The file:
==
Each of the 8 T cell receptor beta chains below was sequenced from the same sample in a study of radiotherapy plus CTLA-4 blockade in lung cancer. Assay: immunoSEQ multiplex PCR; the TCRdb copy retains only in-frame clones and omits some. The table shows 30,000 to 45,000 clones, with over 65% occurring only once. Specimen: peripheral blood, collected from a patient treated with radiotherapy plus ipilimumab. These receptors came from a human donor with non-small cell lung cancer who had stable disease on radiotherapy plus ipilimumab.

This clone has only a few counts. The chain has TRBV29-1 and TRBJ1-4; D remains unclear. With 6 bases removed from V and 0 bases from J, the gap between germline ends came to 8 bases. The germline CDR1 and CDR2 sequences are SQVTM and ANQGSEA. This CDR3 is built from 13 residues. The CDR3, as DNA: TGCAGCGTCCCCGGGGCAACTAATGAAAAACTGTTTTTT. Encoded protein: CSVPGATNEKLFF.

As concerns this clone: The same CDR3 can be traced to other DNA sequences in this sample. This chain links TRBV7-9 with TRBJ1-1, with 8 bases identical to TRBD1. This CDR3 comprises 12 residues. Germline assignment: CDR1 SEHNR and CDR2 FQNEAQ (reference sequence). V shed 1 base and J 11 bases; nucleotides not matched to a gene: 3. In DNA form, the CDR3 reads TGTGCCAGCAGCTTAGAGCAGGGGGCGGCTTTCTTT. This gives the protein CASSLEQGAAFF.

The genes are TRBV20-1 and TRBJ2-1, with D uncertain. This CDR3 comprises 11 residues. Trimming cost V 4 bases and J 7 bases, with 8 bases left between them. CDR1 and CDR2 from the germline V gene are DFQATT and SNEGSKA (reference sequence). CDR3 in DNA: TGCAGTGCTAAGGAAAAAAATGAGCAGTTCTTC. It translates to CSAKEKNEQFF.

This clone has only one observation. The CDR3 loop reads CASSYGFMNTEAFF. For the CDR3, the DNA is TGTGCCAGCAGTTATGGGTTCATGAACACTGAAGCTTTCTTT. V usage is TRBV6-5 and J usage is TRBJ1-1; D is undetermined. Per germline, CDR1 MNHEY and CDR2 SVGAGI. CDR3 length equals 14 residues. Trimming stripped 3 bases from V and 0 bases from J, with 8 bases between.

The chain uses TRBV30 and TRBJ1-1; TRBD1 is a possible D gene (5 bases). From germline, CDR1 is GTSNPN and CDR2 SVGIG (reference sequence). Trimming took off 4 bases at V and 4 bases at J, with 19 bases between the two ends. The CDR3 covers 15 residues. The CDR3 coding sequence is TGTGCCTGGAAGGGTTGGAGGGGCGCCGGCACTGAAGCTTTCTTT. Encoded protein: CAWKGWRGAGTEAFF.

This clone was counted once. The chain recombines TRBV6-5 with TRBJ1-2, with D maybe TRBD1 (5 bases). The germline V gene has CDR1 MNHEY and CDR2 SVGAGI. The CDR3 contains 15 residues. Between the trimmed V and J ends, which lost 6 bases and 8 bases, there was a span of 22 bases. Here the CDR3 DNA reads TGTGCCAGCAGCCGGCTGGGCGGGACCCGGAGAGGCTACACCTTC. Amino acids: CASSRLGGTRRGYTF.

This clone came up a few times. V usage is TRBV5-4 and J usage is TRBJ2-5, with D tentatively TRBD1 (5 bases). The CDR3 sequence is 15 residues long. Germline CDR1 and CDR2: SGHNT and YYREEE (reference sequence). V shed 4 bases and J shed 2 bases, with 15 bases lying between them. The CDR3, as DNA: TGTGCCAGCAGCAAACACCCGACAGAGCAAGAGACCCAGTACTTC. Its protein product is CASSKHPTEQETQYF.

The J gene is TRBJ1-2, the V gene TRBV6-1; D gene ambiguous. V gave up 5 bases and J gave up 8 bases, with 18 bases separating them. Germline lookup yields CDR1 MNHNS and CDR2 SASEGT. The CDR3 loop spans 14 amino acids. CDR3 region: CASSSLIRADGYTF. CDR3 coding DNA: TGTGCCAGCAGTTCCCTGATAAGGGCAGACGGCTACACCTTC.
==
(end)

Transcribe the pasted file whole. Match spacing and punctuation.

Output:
Each of the 8 T cell receptor beta chains below was sequenced from the same sample in a study of radiotherapy plus CTLA-4 blockade in lung cancer. Assay: immunoSEQ multiplex PCR; the TCRdb copy retains only in-frame clones and omits some. The table shows 30,000 to 45,000 clones, with over 65% occurring only once. Specimen: peripheral blood, collected from a patient treated with radiotherapy plus ipilimumab. These receptors came from a human donor with non-small cell lung cancer who had stable disease on radiotherapy plus ipilimumab.

This clone has only a few counts. The chain has TRBV29-1 and TRBJ1-4; D remains unclear. With 6 bases removed from V and 0 bases from J, the gap between germline ends came to 8 bases. The germline CDR1 and CDR2 sequences are SQVTM and ANQGSEA. This CDR3 is built from 13 residues. The CDR3, as DNA: TGCAGCGTCCCCGGGGCAACTAATGAAAAACTGTTTTTT. Encoded protein: CSVPGATNEKLFF.

As concerns this clone: The same CDR3 can be traced to other DNA sequences in this sample. This chain links TRBV7-9 with TRBJ1-1, with 8 bases identical to TRBD1. This CDR3 comprises 12 residues. Germline assignment: CDR1 SEHNR and CDR2 FQNEAQ (reference sequence). V shed 1 base and J 11 bases; nucleotides not matched to a gene: 3. In DNA form, the CDR3 reads TGTGCCAGCAGCTTAGAGCAGGGGGCGGCTTTCTTT. This gives the protein CASSLEQGAAFF.

The genes are TRBV20-1 and TRBJ2-1, with D uncertain. This CDR3 comprises 11 residues. Trimming cost V 4 bases and J 7 bases, with 8 bases left between them. CDR1 and CDR2 from the germline V gene are DFQATT and SNEGSKA (reference sequence). CDR3 in DNA: TGCAGTGCTAAGGAAAAAAATGAGCAGTTCTTC. It translates to CSAKEKNEQFF.

This clone has only one observation. The CDR3 loop reads CASSYGFMNTEAFF. For the CDR3, the DNA is TGTGCCAGCAGTTATGGGTTCATGAACACTGAAGCTTTCTTT. V usage is TRBV6-5 and J usage is TRBJ1-1; D is undetermined. Per germline, CDR1 MNHEY and CDR2 SVGAGI. CDR3 length equals 14 residues. Trimming stripped 3 bases from V and 0 bases from J, with 8 bases between.

The chain uses TRBV30 and TRBJ1-1; TRBD1 is a possible D gene (5 bases). From germline, CDR1 is GTSNPN and CDR2 SVGIG (reference sequence). Trimming took off 4 bases at V and 4 bases at J, with 19 bases between the two ends. The CDR3 covers 15 residues. The CDR3 coding sequence is TGTGCCTGGAAGGGTTGGAGGGGCGCCGGCACTGAAGCTTTCTTT. Encoded protein: CAWKGWRGAGTEAFF.

This clone was counted once. The chain recombines TRBV6-5 with TRBJ1-2, with D maybe TRBD1 (5 bases). The germline V gene has CDR1 MNHEY and CDR2 SVGAGI. The CDR3 contains 15 residues. Between the trimmed V and J ends, which lost 6 bases and 8 bases, there was a span of 22 bases. Here the CDR3 DNA reads TGTGCCAGCAGCCGGCTGGGCGGGACCCGGAGAGGCTACACCTTC. Amino acids: CASSRLGGTRRGYTF.

This clone came up a few times. V usage is TRBV5-4 and J usage is TRBJ2-5, with D tentatively TRBD1 (5 bases). The CDR3 sequence is 15 residues long. Germline CDR1 and CDR2: SGHNT and YYREEE (reference sequence). V shed 4 bases and J shed 2 bases, with 15 bases lying between them. The CDR3, as DNA: TGTGCCAGCAGCAAACACCCGACAGAGCAAGAGACCCAGTACTTC. Its protein product is CASSKHPTEQETQYF.

The J gene is TRBJ1-2, the V gene TRBV6-1; D gene ambiguous. V gave up 5 bases and J gave up 8 bases, with 18 bases separating them. Germline lookup yields CDR1 MNHNS and CDR2 SASEGT. The CDR3 loop spans 14 amino acids. CDR3 region: CASSSLIRADGYTF. CDR3 coding DNA: TGTGCCAGCAGTTCCCTGATAAGGGCAGACGGCTACACCTTC.